Posted: 6 January 2016, 9:45 p.m. EST
Panelists: Moderator Steve Gaddis, director, Game Changing Development Program, NASA; Molly Anderson, principal technologist, Next Generation Life Support Space Technology Mission, NASA; Michelle Munk, principal technologist, Entry, Descent and Landing, NASA; Stuart Shaklan, technical group supervisor, NASA’s Jet Propulsion Laboratory; Matthew Simon, habitation and crew systems design lead, Human Spaceflight Architecture Team, NASA
by Duane Hyland, AIAA Communications
As planetary exploration efforts ramp up in future years, we must ensure that we have the technology to make those explorations safe and successful, a panel of experts told attendees Jan. 6 at the 2016 AIAA Science and Technology Forum and Exposition in San Diego.
The panel, “Space Exploration Through Advancing Technologies,” brought together representatives from various NASA directorates to explain what technology is being developed and what technology still needs to be developed as various exploration efforts unfold.
From versatile robots able to perform dangerous tasks to 3-D printers that can print necessary tools and equipment, the Human Spaceflight Architecture Team at NASA is working hard to ensure that future astronauts have what they need to complete their missions, said Steve Gaddis, the director of NASA’s Game Changing Development Program.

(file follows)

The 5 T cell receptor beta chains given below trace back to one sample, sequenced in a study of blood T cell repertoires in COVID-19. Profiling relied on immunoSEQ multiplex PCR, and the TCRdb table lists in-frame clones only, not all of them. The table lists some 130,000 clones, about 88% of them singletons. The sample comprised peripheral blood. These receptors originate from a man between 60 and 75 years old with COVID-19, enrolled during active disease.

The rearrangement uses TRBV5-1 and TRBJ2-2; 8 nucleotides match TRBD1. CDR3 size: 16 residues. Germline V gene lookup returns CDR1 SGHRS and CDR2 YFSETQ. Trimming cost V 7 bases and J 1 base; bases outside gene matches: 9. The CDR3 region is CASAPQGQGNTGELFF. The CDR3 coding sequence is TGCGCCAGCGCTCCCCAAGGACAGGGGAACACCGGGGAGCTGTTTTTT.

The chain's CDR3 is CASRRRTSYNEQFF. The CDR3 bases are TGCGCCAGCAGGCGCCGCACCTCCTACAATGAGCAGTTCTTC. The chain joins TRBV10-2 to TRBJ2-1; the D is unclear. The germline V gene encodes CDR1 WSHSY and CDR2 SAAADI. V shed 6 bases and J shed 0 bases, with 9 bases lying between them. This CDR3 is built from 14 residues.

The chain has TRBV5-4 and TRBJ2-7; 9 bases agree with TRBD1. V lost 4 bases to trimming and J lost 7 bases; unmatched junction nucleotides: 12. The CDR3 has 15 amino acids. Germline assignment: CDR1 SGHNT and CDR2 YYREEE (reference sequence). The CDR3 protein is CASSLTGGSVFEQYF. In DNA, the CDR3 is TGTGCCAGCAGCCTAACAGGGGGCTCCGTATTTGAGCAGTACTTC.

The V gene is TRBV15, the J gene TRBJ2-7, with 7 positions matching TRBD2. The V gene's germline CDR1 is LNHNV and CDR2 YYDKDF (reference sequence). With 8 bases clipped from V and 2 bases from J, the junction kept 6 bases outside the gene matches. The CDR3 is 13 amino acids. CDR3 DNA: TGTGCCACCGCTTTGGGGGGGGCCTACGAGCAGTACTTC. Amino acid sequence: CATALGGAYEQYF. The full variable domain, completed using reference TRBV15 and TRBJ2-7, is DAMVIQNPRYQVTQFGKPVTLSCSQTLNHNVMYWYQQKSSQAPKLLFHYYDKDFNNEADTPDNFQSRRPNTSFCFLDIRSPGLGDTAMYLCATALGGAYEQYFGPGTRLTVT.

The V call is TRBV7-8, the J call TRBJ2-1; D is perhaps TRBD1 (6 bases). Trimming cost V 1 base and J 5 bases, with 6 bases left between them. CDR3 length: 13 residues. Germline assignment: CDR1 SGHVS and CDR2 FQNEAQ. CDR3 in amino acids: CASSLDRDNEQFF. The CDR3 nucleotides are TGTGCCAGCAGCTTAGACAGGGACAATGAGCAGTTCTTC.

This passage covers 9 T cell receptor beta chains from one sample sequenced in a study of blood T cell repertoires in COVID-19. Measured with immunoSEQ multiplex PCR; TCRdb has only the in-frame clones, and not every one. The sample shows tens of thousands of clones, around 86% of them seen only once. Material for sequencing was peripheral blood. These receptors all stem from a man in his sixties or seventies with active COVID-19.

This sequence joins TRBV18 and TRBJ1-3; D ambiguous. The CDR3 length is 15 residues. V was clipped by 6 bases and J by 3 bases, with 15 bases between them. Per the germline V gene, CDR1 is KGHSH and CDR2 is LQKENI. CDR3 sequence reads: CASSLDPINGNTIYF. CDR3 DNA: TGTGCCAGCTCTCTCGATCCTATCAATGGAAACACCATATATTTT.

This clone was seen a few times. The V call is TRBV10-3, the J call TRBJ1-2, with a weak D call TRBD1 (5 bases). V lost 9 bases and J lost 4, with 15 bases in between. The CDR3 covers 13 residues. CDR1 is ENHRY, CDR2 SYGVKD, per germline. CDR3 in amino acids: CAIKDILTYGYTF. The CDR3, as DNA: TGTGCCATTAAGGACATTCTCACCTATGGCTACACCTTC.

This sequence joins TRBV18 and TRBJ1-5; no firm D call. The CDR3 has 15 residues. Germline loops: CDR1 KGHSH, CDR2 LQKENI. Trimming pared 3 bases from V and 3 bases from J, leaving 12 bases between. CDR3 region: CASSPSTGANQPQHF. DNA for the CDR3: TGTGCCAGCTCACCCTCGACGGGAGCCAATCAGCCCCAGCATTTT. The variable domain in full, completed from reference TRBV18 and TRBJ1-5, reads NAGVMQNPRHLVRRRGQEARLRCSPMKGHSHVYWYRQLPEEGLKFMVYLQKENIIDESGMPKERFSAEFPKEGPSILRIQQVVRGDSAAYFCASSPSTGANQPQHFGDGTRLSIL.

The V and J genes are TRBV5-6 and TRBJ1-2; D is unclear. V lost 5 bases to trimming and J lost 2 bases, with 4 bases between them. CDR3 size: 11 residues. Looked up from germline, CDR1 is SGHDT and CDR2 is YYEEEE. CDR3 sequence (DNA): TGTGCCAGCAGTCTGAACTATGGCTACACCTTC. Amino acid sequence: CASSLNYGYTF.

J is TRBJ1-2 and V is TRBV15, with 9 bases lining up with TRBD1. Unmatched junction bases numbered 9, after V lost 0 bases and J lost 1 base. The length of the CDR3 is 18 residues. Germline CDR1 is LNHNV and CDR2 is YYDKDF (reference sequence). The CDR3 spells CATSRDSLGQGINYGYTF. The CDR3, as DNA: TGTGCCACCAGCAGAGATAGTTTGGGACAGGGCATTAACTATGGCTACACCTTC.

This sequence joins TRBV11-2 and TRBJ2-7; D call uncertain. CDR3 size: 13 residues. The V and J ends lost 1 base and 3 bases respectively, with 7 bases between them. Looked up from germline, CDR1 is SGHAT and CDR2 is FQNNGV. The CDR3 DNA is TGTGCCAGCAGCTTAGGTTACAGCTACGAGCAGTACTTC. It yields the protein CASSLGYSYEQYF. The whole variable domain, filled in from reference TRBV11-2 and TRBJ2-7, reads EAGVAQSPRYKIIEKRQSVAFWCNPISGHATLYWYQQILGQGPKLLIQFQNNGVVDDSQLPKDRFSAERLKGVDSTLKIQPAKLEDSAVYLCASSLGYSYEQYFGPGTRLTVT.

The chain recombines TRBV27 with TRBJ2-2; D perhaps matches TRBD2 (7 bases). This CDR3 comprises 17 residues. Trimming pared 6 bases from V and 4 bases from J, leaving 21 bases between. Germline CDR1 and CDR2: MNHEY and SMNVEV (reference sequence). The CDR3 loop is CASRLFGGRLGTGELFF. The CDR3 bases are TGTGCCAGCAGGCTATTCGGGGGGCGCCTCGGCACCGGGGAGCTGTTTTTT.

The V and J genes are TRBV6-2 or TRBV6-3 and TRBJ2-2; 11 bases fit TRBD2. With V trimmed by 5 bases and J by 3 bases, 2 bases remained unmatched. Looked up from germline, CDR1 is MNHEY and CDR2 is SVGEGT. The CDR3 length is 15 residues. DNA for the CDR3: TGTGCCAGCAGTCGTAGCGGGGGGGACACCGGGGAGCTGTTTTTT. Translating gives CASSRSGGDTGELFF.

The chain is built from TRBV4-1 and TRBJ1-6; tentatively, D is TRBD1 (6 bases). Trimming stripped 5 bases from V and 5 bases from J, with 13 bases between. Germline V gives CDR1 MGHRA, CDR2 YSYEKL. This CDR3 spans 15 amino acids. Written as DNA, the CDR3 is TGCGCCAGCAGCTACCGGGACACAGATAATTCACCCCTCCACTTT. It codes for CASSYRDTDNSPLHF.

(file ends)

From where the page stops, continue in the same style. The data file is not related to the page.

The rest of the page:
Matthew Simon, the habitation and crew systems design lead with the Human Spaceflight Architecture Team, said chief among the necessary components for crew safety and comfort in any exploration mission is food.
“You get to the point where food is not really certified to the extent of the mission’ duration — meaning that the nutrition of the food degrades and the other aspect is that the food will taste terrible,” he said. “It’s like eating 4-year-old Doritos. Disgusting!”
Molly Anderson, principal technologist of the NextGen Life Support program at NASA, reminded the audience that the goal of future exploration missions is to become Earth-independent. Stuart Shaklan, technical group supervisor at NASA’s Jet Propulsion Laboratory, discussed ongoing efforts to discover exoplanets and the evolving methods that aid the ongoing search for Earth-like planets in our universe.
All panelists agreed that when sound technologies are in place, Mars will be the first stop for any exploration efforts in the near term, with missions to Europa to follow.
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